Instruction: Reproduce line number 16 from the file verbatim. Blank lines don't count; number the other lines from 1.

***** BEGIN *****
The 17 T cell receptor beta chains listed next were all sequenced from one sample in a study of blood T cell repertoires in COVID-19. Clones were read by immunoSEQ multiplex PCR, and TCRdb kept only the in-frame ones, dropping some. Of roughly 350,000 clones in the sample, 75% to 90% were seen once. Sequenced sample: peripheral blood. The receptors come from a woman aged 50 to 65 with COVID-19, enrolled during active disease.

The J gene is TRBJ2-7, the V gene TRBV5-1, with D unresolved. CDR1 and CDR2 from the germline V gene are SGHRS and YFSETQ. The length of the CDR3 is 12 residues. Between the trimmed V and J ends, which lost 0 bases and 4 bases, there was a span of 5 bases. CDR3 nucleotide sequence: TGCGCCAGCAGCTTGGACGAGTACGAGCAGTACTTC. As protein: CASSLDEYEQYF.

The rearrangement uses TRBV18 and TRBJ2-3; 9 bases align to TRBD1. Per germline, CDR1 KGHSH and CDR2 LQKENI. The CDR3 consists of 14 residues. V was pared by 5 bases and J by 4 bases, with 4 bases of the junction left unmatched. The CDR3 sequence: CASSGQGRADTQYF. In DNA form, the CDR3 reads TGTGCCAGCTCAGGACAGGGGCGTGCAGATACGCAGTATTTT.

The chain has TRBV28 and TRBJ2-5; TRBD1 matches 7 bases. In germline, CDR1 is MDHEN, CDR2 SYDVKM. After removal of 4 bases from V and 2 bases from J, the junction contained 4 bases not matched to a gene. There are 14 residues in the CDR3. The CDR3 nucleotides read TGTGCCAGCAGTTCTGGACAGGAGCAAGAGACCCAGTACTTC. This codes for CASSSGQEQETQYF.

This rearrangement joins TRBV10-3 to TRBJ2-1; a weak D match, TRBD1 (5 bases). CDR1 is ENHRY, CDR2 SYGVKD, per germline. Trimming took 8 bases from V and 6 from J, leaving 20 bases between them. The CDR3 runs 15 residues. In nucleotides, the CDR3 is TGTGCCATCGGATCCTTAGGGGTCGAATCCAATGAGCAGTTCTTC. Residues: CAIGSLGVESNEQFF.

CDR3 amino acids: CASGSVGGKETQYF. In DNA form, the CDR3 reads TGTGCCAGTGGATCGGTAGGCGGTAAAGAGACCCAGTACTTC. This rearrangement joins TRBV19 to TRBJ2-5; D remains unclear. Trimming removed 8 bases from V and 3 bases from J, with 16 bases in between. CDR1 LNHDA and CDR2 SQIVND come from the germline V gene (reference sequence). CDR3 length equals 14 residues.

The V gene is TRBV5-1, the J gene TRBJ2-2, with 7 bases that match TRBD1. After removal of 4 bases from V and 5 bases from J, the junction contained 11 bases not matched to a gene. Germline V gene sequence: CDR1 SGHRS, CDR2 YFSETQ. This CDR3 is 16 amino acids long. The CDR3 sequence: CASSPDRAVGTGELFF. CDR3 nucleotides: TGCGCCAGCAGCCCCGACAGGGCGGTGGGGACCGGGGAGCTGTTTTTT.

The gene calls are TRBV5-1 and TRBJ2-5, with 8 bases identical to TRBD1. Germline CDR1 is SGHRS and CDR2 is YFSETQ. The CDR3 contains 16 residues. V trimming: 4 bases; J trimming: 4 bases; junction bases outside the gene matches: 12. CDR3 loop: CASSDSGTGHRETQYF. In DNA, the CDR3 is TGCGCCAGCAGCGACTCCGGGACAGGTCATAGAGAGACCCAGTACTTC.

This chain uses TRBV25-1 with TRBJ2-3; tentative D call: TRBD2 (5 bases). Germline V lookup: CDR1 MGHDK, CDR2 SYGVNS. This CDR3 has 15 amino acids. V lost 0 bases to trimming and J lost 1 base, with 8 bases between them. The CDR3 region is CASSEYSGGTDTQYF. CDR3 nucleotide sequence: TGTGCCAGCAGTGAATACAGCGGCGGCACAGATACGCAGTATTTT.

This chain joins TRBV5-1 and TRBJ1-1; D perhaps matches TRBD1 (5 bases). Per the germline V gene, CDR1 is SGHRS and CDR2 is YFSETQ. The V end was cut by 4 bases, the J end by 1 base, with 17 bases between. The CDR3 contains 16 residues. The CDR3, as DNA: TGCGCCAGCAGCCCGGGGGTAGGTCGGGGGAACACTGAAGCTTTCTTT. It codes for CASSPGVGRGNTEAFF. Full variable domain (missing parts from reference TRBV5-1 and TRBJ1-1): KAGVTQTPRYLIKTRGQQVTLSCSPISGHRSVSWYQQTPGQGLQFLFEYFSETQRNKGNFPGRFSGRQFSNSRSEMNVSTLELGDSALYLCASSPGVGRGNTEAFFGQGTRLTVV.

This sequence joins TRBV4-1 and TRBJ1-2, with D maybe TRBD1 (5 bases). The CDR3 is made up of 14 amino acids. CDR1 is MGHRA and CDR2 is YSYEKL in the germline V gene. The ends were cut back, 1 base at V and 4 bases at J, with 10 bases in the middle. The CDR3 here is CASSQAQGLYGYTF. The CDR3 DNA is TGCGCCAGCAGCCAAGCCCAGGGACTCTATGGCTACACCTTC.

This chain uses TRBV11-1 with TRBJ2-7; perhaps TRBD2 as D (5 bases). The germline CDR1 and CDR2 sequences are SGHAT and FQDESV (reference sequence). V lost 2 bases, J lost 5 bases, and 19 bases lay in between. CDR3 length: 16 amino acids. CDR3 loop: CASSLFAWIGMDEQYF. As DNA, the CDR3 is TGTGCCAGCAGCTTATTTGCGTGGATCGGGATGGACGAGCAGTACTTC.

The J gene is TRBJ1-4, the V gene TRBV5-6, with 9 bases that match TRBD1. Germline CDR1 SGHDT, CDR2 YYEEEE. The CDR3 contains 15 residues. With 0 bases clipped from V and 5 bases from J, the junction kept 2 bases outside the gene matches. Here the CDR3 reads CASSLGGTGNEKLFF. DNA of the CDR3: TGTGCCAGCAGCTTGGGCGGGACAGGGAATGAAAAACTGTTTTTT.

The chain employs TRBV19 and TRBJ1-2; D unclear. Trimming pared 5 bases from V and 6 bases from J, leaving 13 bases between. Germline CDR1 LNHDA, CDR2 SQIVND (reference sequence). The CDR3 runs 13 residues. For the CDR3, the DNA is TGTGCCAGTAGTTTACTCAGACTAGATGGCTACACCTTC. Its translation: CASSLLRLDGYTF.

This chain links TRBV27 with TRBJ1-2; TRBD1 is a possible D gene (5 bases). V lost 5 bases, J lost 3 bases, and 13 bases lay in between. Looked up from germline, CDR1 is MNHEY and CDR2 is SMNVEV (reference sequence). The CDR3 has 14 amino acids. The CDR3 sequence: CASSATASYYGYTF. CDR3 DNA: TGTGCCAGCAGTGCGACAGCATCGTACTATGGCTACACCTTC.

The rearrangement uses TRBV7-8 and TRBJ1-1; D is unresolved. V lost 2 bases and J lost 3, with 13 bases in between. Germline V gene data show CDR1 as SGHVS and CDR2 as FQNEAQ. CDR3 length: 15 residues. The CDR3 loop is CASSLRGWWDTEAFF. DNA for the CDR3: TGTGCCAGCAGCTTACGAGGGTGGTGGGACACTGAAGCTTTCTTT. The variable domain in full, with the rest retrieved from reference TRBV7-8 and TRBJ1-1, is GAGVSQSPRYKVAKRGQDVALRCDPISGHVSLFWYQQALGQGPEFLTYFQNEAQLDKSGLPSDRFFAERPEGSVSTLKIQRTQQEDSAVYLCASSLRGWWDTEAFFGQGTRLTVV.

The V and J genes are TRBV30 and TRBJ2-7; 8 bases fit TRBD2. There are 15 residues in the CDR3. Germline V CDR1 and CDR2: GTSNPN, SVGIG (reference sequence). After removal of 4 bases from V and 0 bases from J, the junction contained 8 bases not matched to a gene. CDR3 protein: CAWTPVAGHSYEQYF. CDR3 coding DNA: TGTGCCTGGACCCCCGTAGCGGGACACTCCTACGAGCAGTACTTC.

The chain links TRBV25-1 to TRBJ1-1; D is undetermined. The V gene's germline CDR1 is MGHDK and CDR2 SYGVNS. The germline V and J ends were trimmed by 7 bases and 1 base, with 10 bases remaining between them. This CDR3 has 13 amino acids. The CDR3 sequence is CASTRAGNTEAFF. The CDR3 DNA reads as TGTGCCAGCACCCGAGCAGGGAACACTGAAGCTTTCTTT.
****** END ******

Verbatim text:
The rearrangement uses TRBV7-8 and TRBJ1-1; D is unresolved. V lost 2 bases and J lost 3, with 13 bases in between. Germline V gene data show CDR1 as SGHVS and CDR2 as FQNEAQ. CDR3 length: 15 residues. The CDR3 loop is CASSLRGWWDTEAFF. DNA for the CDR3: TGTGCCAGCAGCTTACGAGGGTGGTGGGACACTGAAGCTTTCTTT. The variable domain in full, with the rest retrieved from reference TRBV7-8 and TRBJ1-1, is GAGVSQSPRYKVAKRGQDVALRCDPISGHVSLFWYQQALGQGPEFLTYFQNEAQLDKSGLPSDRFFAERPEGSVSTLKIQRTQQEDSAVYLCASSLRGWWDTEAFFGQGTRLTVV.